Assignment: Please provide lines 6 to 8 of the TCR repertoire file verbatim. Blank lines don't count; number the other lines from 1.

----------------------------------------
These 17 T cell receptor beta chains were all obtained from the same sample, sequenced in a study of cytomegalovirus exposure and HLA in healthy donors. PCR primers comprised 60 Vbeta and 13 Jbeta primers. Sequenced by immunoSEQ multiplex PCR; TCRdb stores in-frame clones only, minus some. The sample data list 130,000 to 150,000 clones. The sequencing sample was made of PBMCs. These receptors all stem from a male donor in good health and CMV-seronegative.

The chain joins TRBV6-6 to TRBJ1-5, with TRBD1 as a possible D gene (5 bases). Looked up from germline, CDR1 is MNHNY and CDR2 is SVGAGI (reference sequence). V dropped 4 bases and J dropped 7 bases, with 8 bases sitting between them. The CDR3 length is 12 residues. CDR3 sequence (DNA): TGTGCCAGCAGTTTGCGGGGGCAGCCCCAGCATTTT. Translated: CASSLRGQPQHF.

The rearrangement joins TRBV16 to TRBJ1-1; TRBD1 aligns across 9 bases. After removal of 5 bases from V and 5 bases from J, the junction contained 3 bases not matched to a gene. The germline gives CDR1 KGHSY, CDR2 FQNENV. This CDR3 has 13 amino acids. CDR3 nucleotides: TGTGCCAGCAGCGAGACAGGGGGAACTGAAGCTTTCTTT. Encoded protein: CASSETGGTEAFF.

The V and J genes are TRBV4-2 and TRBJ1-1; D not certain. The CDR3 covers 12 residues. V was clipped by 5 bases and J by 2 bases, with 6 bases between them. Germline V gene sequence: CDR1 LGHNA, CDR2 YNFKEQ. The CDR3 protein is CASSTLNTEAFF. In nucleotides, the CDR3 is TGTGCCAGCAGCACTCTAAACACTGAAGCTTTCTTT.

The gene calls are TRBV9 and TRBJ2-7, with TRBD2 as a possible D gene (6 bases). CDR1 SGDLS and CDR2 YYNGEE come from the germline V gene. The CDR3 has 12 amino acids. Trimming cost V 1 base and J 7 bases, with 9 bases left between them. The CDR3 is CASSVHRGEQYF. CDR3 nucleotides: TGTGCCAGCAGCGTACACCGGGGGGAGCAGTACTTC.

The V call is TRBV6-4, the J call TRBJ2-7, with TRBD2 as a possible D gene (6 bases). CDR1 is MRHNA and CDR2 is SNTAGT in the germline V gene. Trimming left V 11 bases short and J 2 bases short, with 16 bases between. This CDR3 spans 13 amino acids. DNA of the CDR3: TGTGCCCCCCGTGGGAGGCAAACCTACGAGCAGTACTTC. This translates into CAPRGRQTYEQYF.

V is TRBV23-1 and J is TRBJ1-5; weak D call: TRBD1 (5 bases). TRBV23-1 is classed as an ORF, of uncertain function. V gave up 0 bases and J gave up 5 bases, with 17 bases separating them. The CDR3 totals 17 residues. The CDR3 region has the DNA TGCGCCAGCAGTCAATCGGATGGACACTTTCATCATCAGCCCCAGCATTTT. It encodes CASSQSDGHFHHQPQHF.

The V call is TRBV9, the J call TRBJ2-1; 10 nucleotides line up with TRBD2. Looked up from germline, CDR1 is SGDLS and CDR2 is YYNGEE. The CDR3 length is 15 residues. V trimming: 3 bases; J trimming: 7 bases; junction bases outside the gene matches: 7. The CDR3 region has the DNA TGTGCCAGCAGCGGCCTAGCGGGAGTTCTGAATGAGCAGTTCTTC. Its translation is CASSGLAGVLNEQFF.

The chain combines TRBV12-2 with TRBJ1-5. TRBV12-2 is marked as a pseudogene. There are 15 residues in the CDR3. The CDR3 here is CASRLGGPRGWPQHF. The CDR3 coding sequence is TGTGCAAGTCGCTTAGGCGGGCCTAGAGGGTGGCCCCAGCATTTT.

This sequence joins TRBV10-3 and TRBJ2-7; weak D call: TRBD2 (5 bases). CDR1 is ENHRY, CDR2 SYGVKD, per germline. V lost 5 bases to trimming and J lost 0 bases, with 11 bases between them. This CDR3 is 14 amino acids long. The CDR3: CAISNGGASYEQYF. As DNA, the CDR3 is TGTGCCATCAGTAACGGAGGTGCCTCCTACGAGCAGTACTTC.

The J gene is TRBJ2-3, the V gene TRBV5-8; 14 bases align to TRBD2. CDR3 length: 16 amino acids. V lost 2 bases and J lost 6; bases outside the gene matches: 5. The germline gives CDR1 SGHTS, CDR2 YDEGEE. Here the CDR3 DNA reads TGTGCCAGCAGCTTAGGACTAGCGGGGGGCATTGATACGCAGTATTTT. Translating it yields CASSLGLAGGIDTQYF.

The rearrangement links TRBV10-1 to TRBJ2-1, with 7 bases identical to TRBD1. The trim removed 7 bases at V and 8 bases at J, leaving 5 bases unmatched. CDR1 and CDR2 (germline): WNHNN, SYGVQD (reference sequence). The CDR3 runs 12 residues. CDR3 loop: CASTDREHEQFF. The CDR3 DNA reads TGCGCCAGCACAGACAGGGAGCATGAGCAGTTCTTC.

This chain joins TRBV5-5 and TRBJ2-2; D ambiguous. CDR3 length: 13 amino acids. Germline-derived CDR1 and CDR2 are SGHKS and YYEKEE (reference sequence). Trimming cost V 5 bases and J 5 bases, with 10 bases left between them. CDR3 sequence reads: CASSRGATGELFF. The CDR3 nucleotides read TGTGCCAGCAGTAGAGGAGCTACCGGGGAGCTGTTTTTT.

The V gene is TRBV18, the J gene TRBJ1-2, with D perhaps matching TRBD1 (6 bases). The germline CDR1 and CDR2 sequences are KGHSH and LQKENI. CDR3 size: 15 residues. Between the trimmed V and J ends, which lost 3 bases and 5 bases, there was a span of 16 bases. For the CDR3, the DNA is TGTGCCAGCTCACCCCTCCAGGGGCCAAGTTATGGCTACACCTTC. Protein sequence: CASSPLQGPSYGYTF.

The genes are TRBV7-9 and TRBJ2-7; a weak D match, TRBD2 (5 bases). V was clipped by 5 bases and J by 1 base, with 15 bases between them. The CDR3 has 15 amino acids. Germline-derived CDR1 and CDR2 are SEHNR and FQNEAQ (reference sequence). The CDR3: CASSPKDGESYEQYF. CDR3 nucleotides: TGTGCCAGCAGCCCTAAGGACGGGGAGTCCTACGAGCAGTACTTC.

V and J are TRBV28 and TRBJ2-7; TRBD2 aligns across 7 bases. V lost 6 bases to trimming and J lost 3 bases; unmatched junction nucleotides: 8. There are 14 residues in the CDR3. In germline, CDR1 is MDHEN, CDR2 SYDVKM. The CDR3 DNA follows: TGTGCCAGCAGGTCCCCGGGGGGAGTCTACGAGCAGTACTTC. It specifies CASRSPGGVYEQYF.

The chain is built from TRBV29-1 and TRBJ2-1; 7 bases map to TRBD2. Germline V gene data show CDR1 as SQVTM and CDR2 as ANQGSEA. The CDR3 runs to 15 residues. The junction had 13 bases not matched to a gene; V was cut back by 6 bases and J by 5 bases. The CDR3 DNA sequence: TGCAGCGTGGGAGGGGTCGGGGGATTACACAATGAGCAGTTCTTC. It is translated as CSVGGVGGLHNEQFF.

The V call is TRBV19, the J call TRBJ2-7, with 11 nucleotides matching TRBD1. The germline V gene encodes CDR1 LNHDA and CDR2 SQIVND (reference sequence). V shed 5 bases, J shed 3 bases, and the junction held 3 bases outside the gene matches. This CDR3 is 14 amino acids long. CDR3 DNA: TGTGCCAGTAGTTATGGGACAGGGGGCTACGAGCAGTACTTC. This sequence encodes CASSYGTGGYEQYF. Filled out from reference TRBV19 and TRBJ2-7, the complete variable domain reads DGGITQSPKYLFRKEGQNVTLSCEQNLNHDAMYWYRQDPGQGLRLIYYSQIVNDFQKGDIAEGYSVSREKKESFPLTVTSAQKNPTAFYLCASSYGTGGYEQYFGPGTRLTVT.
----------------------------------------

The V call is TRBV6-4, the J call TRBJ2-7, with TRBD2 as a possible D gene (6 bases). CDR1 is MRHNA and CDR2 is SNTAGT in the germline V gene. Trimming left V 11 bases short and J 2 bases short, with 16 bases between. This CDR3 spans 13 amino acids. DNA of the CDR3: TGTGCCCCCCGTGGGAGGCAAACCTACGAGCAGTACTTC. This translates into CAPRGRQTYEQYF.

V is TRBV23-1 and J is TRBJ1-5; weak D call: TRBD1 (5 bases). TRBV23-1 is classed as an ORF, of uncertain function. V gave up 0 bases and J gave up 5 bases, with 17 bases separating them. The CDR3 totals 17 residues. The CDR3 region has the DNA TGCGCCAGCAGTCAATCGGATGGACACTTTCATCATCAGCCCCAGCATTTT. It encodes CASSQSDGHFHHQPQHF.

The V call is TRBV9, the J call TRBJ2-1; 10 nucleotides line up with TRBD2. Looked up from germline, CDR1 is SGDLS and CDR2 is YYNGEE. The CDR3 length is 15 residues. V trimming: 3 bases; J trimming: 7 bases; junction bases outside the gene matches: 7. The CDR3 region has the DNA TGTGCCAGCAGCGGCCTAGCGGGAGTTCTGAATGAGCAGTTCTTC. Its translation is CASSGLAGVLNEQFF.